Qatar Ranked High on “Ease of Doing Business,” as Country Develops Fintech Friendly Policies, Launches Regulatory Sandbox

Qatar has substantial capital that has been invested by local entities into the nation’s economy, which is more diversified than most other countries in the Middle East. However, foreign direct investment (FDI) may still serve a key role in developing the nation’s knowledge-based economy and also support an environment driven by technology, according to a report from Big Four auditing firm, PricewaterhouseCoopers (PwC).

Qatar’s free zones have introduced incentive programs to encourage large companies to launch subsidiaries in the country. The Qatar Investment Promotion Agency was launched last year, in order to support the nation’s economic development.

In June 2020, the United Nations Conference on Trade and Development (UNCTAD) had revealed that Qatar’s FDI inward stock surpassed $31 billion in 2019.

PwC has noted that Qatar’s economic policies, which includes macroeconomic stability and a pegged currency, are ideal when it comes to supporting local business development initiatives. The country also benefits from its relatively low level of business taxes, which are notably zero for local companies and only 10% for foreign firms.

As reported by the Gulf Times, the government in Qatar is trying to further improve its business environment in many key areas. The World Bank’s “Ease of Doing Business” report has revealed that the country is focused on making reforms in obtaining reliable credit, registering property and electricity or power management.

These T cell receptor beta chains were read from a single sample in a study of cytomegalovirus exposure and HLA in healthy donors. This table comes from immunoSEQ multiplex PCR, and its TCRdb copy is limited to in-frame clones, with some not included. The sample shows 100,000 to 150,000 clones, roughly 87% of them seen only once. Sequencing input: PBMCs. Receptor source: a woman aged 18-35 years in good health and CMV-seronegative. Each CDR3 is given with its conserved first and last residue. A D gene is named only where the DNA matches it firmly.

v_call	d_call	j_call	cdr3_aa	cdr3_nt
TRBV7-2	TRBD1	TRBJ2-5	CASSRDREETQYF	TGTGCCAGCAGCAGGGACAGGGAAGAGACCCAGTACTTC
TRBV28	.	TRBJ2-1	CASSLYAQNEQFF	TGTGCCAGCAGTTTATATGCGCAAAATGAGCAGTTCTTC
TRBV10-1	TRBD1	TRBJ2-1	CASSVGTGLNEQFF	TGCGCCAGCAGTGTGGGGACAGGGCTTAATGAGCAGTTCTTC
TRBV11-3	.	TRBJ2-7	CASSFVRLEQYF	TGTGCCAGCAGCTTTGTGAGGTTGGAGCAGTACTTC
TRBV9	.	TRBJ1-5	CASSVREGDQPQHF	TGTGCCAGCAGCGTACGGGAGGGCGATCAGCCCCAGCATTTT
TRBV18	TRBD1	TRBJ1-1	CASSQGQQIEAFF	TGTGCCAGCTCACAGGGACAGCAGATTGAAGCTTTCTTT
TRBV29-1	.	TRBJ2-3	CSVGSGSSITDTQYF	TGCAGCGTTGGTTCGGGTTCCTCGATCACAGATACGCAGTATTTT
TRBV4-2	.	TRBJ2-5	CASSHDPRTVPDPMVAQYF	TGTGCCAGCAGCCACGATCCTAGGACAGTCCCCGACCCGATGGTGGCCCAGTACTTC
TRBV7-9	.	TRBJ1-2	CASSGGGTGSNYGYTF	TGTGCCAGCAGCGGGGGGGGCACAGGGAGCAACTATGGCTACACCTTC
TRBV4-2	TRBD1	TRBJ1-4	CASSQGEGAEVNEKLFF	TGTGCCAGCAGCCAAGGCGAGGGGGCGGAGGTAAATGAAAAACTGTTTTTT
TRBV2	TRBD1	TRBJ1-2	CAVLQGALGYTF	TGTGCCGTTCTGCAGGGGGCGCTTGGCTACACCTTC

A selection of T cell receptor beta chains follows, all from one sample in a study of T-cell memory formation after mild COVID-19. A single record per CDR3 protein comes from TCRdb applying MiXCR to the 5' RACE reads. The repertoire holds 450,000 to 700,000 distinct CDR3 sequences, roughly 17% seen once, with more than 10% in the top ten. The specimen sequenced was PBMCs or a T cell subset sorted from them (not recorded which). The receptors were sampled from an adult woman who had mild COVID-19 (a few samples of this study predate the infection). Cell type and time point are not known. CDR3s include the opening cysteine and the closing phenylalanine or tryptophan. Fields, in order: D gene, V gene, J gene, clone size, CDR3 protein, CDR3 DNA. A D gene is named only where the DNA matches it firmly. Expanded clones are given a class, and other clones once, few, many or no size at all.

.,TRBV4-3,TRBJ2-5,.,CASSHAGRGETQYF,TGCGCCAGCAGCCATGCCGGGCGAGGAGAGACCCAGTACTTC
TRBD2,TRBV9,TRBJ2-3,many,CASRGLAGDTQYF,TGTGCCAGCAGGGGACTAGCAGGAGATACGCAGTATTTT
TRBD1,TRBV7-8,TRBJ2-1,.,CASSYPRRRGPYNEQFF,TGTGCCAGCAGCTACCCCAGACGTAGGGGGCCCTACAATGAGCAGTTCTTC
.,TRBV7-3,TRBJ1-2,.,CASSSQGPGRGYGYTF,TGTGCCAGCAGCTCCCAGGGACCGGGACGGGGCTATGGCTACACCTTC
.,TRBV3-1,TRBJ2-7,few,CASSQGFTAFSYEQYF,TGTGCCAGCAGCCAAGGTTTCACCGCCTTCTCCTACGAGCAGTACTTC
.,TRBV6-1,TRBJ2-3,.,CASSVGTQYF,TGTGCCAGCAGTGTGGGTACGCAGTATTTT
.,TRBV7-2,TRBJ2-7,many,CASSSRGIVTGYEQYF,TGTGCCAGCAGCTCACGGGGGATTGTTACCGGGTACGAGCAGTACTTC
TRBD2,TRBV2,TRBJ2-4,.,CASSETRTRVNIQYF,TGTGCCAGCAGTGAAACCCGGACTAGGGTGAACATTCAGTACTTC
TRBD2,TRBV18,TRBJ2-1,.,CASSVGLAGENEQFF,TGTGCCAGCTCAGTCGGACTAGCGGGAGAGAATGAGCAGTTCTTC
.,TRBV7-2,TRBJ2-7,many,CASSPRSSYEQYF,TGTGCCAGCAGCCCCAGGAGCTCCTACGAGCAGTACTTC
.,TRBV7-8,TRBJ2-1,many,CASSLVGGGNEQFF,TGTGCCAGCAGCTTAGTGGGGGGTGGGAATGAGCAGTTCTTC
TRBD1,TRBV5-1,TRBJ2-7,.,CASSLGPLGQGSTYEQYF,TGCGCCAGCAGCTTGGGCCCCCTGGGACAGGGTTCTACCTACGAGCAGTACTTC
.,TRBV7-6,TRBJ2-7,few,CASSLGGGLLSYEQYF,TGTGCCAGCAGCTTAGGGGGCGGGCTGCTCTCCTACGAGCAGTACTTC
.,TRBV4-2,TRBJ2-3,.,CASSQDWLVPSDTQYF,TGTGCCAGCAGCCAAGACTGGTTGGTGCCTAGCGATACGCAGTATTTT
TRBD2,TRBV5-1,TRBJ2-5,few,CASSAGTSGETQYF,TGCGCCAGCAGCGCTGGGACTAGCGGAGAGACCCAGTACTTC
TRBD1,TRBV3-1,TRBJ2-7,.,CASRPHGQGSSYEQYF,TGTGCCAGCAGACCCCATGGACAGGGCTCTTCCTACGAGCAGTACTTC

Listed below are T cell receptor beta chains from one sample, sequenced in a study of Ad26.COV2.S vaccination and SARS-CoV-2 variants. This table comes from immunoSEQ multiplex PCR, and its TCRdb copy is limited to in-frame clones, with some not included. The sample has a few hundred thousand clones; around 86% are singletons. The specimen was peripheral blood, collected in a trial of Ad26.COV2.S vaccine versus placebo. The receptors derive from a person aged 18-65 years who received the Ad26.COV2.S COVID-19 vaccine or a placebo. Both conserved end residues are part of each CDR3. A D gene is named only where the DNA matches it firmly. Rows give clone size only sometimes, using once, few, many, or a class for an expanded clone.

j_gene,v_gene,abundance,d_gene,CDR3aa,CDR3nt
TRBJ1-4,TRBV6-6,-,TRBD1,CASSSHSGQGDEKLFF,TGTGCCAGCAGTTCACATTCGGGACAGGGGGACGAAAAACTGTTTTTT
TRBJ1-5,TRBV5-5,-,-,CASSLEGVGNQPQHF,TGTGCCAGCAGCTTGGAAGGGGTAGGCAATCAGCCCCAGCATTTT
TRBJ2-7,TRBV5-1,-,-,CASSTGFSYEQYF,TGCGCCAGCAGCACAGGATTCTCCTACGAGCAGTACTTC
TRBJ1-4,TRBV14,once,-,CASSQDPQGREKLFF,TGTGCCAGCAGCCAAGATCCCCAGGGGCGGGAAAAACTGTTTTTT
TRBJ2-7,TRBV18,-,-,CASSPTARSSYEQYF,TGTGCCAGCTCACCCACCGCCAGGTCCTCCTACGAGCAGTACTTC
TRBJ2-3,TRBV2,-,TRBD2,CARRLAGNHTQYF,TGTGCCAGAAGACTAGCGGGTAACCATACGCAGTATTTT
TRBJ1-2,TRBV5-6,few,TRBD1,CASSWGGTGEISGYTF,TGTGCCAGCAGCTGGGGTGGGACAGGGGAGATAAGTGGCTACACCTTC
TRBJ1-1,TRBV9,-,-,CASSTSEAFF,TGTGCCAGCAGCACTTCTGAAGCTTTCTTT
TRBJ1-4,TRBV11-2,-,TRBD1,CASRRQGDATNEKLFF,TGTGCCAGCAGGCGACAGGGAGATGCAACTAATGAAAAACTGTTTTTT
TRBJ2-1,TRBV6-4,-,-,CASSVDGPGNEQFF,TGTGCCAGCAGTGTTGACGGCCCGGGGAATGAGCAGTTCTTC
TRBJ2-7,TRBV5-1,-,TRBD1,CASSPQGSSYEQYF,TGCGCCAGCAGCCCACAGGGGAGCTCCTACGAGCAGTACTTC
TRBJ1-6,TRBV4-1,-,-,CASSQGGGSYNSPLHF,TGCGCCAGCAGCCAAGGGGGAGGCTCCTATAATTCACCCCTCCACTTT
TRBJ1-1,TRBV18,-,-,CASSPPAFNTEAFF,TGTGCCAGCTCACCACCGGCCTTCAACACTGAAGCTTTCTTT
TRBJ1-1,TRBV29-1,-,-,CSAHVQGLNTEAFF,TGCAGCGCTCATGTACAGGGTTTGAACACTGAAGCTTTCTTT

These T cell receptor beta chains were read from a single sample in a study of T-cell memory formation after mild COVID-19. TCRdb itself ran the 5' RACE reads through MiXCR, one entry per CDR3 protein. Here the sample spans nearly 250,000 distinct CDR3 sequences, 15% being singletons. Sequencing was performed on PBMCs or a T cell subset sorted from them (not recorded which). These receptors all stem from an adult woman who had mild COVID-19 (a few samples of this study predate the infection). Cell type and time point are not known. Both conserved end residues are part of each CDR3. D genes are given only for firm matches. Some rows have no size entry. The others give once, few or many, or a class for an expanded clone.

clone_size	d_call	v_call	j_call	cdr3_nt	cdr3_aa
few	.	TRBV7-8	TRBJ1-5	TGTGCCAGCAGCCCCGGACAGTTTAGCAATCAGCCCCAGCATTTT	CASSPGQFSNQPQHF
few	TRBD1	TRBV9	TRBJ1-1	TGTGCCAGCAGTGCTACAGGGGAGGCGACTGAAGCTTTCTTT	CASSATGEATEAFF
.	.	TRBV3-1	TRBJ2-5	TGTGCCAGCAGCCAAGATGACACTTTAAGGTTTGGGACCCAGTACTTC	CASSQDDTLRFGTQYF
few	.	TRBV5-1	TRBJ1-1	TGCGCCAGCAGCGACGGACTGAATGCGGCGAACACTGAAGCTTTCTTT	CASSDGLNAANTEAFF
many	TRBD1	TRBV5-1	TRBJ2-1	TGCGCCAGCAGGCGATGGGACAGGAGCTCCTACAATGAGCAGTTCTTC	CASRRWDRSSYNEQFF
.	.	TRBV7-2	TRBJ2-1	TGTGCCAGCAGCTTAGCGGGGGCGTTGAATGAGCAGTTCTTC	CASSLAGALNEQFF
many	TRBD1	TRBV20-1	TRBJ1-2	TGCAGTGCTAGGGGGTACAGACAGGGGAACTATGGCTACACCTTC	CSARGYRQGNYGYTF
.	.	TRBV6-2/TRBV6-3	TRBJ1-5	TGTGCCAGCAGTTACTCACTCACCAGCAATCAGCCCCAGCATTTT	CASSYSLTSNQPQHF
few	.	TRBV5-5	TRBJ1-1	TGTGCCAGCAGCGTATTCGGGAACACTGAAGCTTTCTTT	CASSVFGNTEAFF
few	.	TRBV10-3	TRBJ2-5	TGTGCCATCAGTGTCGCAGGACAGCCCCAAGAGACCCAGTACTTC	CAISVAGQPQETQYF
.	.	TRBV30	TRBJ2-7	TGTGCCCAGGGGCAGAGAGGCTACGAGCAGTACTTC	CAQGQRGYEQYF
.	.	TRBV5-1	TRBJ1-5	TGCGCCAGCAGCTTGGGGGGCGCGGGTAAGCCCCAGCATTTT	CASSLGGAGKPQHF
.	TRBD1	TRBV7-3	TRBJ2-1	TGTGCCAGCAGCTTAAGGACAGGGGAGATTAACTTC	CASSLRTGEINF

These reforms can potentially benefit local firms operating in many different sectors, including Fintech. There are certain guidelines and policies focused on supporting Qatar’s knowledge-based economy. Last year, the Qatar Central Bank’s (QCB) governor had noted that the institution will release a Fintech development plan, with regulatory guidelines and standards developed specifically to support innovative projects.

The QCB has also introduced its regulatory sandbox, and has invited businesses interested in establishing their operations to begin testing their products and services (including Fintech firms focused on digital payments).

The Qatar Financial Center (QFC) has said that Fintech will be one of its key areas of focus for ongoing development. PwC noted in its report that the country has introduced new tax laws which may be well-suited for Fintech businesses, while also supporting the country’s transition towards a knowledge-based economy.

As reported recently, Dr. R Seetharaman, the CEO at Doha Bank, says that cooperation between Qatar and Hong Kong in key areas such as digital commerce, supporting startups, and the development of Fintech platforms may strengthen bilateral relations between the two nations.

The Qatar Fintech Hub continues to receive applications, as the nation prepares for a cashless, knowledge-based digital economy.

Yousuf Mohamed al-Jaida, the Chief Executive at Qatar Financial Center, noted last month that the country aims to leverage the potential of the Fintech sector in Bangladesh, India, and Pakistan.

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